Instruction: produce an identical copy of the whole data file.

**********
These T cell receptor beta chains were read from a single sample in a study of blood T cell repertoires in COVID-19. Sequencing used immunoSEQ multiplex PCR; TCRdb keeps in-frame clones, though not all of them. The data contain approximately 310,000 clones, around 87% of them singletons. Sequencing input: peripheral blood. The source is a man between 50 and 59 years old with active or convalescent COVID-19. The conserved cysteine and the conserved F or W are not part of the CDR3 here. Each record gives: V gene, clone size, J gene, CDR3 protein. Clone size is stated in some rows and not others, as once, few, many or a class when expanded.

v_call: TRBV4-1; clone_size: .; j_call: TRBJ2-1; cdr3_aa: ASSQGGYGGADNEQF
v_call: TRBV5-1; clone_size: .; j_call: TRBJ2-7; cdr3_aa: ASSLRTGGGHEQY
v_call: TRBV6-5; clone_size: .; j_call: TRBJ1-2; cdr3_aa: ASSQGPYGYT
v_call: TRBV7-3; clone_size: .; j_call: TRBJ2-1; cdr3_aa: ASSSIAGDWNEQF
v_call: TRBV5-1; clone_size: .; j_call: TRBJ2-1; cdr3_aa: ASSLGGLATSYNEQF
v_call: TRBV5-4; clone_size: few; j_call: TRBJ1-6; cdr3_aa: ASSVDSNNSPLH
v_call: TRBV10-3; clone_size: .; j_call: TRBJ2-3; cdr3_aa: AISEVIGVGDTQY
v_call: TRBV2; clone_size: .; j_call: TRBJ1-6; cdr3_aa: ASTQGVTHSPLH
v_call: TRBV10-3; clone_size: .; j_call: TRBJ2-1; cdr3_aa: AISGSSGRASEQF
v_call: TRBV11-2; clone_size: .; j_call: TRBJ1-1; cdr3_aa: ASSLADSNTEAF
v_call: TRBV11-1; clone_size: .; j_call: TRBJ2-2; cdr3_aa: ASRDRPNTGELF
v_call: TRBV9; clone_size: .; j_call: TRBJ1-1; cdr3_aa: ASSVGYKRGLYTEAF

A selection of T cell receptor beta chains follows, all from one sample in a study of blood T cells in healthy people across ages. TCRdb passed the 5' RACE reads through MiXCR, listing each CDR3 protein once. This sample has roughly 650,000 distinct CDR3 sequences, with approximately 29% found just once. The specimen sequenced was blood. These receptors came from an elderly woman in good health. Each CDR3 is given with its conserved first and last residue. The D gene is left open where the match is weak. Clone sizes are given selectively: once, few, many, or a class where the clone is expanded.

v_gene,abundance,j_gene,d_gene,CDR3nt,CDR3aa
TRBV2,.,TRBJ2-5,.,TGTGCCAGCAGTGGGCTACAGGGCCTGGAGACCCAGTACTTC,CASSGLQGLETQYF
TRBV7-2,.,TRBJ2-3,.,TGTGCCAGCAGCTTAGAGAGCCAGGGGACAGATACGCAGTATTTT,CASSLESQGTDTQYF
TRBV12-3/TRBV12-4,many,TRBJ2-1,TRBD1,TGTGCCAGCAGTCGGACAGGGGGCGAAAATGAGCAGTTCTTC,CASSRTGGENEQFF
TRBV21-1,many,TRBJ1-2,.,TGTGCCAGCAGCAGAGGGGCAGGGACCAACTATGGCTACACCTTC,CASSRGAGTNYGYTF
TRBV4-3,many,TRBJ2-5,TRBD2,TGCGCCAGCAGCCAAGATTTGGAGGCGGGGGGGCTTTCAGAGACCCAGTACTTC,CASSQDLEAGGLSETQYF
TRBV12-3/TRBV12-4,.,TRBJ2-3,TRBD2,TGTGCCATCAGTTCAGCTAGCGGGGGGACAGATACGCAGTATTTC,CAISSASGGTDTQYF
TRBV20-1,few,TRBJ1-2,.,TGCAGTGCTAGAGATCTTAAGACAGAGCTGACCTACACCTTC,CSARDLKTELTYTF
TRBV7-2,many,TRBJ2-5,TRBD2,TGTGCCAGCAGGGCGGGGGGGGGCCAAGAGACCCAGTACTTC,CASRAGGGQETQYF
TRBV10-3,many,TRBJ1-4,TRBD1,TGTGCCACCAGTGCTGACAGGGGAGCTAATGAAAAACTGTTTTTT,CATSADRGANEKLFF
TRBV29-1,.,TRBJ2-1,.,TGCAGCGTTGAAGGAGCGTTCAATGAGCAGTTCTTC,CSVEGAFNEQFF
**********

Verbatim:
These T cell receptor beta chains were read from a single sample in a study of blood T cell repertoires in COVID-19. Sequencing used immunoSEQ multiplex PCR; TCRdb keeps in-frame clones, though not all of them. The data contain approximately 310,000 clones, around 87% of them singletons. Sequencing input: peripheral blood. The source is a man between 50 and 59 years old with active or convalescent COVID-19. The conserved cysteine and the conserved F or W are not part of the CDR3 here. Each record gives: V gene, clone size, J gene, CDR3 protein. Clone size is stated in some rows and not others, as once, few, many or a class when expanded.

v_call: TRBV4-1; clone_size: .; j_call: TRBJ2-1; cdr3_aa: ASSQGGYGGADNEQF
v_call: TRBV5-1; clone_size: .; j_call: TRBJ2-7; cdr3_aa: ASSLRTGGGHEQY
v_call: TRBV6-5; clone_size: .; j_call: TRBJ1-2; cdr3_aa: ASSQGPYGYT
v_call: TRBV7-3; clone_size: .; j_call: TRBJ2-1; cdr3_aa: ASSSIAGDWNEQF
v_call: TRBV5-1; clone_size: .; j_call: TRBJ2-1; cdr3_aa: ASSLGGLATSYNEQF
v_call: TRBV5-4; clone_size: few; j_call: TRBJ1-6; cdr3_aa: ASSVDSNNSPLH
v_call: TRBV10-3; clone_size: .; j_call: TRBJ2-3; cdr3_aa: AISEVIGVGDTQY
v_call: TRBV2; clone_size: .; j_call: TRBJ1-6; cdr3_aa: ASTQGVTHSPLH
v_call: TRBV10-3; clone_size: .; j_call: TRBJ2-1; cdr3_aa: AISGSSGRASEQF
v_call: TRBV11-2; clone_size: .; j_call: TRBJ1-1; cdr3_aa: ASSLADSNTEAF
v_call: TRBV11-1; clone_size: .; j_call: TRBJ2-2; cdr3_aa: ASRDRPNTGELF
v_call: TRBV9; clone_size: .; j_call: TRBJ1-1; cdr3_aa: ASSVGYKRGLYTEAF

A selection of T cell receptor beta chains follows, all from one sample in a study of blood T cells in healthy people across ages. TCRdb passed the 5' RACE reads through MiXCR, listing each CDR3 protein once. This sample has roughly 650,000 distinct CDR3 sequences, with approximately 29% found just once. The specimen sequenced was blood. These receptors came from an elderly woman in good health. Each CDR3 is given with its conserved first and last residue. The D gene is left open where the match is weak. Clone sizes are given selectively: once, few, many, or a class where the clone is expanded.

v_gene,abundance,j_gene,d_gene,CDR3nt,CDR3aa
TRBV2,.,TRBJ2-5,.,TGTGCCAGCAGTGGGCTACAGGGCCTGGAGACCCAGTACTTC,CASSGLQGLETQYF
TRBV7-2,.,TRBJ2-3,.,TGTGCCAGCAGCTTAGAGAGCCAGGGGACAGATACGCAGTATTTT,CASSLESQGTDTQYF
TRBV12-3/TRBV12-4,many,TRBJ2-1,TRBD1,TGTGCCAGCAGTCGGACAGGGGGCGAAAATGAGCAGTTCTTC,CASSRTGGENEQFF
TRBV21-1,many,TRBJ1-2,.,TGTGCCAGCAGCAGAGGGGCAGGGACCAACTATGGCTACACCTTC,CASSRGAGTNYGYTF
TRBV4-3,many,TRBJ2-5,TRBD2,TGCGCCAGCAGCCAAGATTTGGAGGCGGGGGGGCTTTCAGAGACCCAGTACTTC,CASSQDLEAGGLSETQYF
TRBV12-3/TRBV12-4,.,TRBJ2-3,TRBD2,TGTGCCATCAGTTCAGCTAGCGGGGGGACAGATACGCAGTATTTC,CAISSASGGTDTQYF
TRBV20-1,few,TRBJ1-2,.,TGCAGTGCTAGAGATCTTAAGACAGAGCTGACCTACACCTTC,CSARDLKTELTYTF
TRBV7-2,many,TRBJ2-5,TRBD2,TGTGCCAGCAGGGCGGGGGGGGGCCAAGAGACCCAGTACTTC,CASRAGGGQETQYF
TRBV10-3,many,TRBJ1-4,TRBD1,TGTGCCACCAGTGCTGACAGGGGAGCTAATGAAAAACTGTTTTTT,CATSADRGANEKLFF
TRBV29-1,.,TRBJ2-1,.,TGCAGCGTTGAAGGAGCGTTCAATGAGCAGTTCTTC,CSVEGAFNEQFF